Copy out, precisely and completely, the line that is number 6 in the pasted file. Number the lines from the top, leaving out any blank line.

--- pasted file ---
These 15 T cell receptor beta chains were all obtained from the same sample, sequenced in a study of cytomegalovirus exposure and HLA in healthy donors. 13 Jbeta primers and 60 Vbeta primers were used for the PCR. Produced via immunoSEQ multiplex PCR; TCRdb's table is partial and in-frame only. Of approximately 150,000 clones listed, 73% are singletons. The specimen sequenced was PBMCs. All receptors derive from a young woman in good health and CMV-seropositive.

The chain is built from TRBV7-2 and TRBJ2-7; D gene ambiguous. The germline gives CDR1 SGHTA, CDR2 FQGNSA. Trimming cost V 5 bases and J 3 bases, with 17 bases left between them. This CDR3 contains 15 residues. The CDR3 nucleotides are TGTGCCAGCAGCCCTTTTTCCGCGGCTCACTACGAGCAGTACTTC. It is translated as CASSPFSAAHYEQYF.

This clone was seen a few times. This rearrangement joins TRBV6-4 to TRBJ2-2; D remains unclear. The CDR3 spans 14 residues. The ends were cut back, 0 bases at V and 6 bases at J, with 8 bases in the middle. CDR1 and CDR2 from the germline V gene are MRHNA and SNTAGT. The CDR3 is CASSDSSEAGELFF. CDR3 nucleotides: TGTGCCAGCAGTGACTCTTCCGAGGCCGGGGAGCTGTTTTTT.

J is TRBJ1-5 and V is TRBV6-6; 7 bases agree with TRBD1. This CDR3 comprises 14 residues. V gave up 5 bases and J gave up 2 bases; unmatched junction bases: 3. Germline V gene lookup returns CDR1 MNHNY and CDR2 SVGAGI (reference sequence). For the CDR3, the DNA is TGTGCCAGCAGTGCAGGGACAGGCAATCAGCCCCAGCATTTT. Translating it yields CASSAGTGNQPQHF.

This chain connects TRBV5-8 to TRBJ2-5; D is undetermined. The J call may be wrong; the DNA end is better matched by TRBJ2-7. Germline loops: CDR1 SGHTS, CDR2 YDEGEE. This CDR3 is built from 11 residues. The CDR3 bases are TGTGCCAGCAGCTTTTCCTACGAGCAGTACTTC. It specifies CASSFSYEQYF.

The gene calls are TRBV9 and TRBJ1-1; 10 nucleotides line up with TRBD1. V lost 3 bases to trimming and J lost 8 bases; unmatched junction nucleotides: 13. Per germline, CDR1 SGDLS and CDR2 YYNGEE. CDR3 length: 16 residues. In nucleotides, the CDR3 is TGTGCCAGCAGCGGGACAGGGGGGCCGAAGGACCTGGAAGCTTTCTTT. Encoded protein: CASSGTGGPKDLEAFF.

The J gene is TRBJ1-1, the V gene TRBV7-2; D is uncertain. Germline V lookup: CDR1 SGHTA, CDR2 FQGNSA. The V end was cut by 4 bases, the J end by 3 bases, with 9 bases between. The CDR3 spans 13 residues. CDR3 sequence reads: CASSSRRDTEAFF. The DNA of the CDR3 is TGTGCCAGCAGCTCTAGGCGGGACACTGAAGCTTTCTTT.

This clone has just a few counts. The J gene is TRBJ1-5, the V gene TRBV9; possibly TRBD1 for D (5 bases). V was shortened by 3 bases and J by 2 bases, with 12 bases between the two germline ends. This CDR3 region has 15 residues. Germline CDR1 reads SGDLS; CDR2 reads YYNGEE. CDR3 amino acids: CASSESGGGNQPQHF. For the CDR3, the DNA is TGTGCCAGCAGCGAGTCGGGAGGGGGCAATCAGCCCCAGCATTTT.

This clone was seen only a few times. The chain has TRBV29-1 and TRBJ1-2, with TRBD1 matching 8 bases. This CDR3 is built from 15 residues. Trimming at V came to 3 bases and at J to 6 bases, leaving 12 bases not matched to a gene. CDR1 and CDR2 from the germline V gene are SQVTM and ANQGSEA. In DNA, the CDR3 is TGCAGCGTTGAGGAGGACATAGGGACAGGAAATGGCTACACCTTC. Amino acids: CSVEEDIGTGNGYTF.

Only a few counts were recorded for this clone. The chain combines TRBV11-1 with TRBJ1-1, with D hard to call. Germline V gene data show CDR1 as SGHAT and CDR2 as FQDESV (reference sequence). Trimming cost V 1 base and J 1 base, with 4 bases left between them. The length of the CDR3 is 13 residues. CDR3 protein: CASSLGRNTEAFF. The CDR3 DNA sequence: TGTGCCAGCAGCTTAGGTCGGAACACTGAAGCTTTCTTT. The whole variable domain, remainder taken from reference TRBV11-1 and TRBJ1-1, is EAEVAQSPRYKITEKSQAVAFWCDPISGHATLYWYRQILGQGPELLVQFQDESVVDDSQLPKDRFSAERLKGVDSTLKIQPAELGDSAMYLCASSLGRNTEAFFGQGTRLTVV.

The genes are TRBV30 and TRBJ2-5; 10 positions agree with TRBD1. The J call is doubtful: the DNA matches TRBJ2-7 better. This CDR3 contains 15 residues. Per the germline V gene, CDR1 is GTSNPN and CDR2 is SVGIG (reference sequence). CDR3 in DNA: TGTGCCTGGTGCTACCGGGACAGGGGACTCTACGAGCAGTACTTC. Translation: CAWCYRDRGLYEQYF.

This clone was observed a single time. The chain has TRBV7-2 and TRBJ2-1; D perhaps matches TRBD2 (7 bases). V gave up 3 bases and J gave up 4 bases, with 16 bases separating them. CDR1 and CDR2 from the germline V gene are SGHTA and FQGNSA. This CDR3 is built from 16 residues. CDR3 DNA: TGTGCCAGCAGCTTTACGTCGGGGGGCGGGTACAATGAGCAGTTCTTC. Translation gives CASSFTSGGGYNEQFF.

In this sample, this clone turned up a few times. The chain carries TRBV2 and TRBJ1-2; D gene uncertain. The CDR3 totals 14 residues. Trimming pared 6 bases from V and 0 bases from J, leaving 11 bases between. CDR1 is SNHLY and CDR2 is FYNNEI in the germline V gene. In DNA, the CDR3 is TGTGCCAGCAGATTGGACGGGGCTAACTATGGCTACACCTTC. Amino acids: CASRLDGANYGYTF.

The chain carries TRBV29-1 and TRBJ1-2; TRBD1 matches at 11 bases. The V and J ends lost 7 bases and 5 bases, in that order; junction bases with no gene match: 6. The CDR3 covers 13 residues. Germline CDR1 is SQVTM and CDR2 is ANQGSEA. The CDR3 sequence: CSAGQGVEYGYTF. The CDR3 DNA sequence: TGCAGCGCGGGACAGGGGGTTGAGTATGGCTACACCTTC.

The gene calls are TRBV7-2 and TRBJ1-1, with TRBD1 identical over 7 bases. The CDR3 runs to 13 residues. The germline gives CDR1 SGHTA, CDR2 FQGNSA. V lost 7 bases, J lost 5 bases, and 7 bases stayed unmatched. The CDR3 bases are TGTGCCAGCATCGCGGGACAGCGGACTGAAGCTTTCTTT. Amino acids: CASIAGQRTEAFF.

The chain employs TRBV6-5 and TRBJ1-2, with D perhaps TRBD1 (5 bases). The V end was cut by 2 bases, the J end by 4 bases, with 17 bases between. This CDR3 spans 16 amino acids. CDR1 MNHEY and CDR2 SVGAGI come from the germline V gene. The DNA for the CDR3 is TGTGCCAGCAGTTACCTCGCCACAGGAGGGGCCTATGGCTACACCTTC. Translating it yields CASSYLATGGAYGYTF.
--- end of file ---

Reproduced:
The gene calls are TRBV9 and TRBJ1-1; 10 nucleotides line up with TRBD1. V lost 3 bases to trimming and J lost 8 bases; unmatched junction nucleotides: 13. Per germline, CDR1 SGDLS and CDR2 YYNGEE. CDR3 length: 16 residues. In nucleotides, the CDR3 is TGTGCCAGCAGCGGGACAGGGGGGCCGAAGGACCTGGAAGCTTTCTTT. Encoded protein: CASSGTGGPKDLEAFF.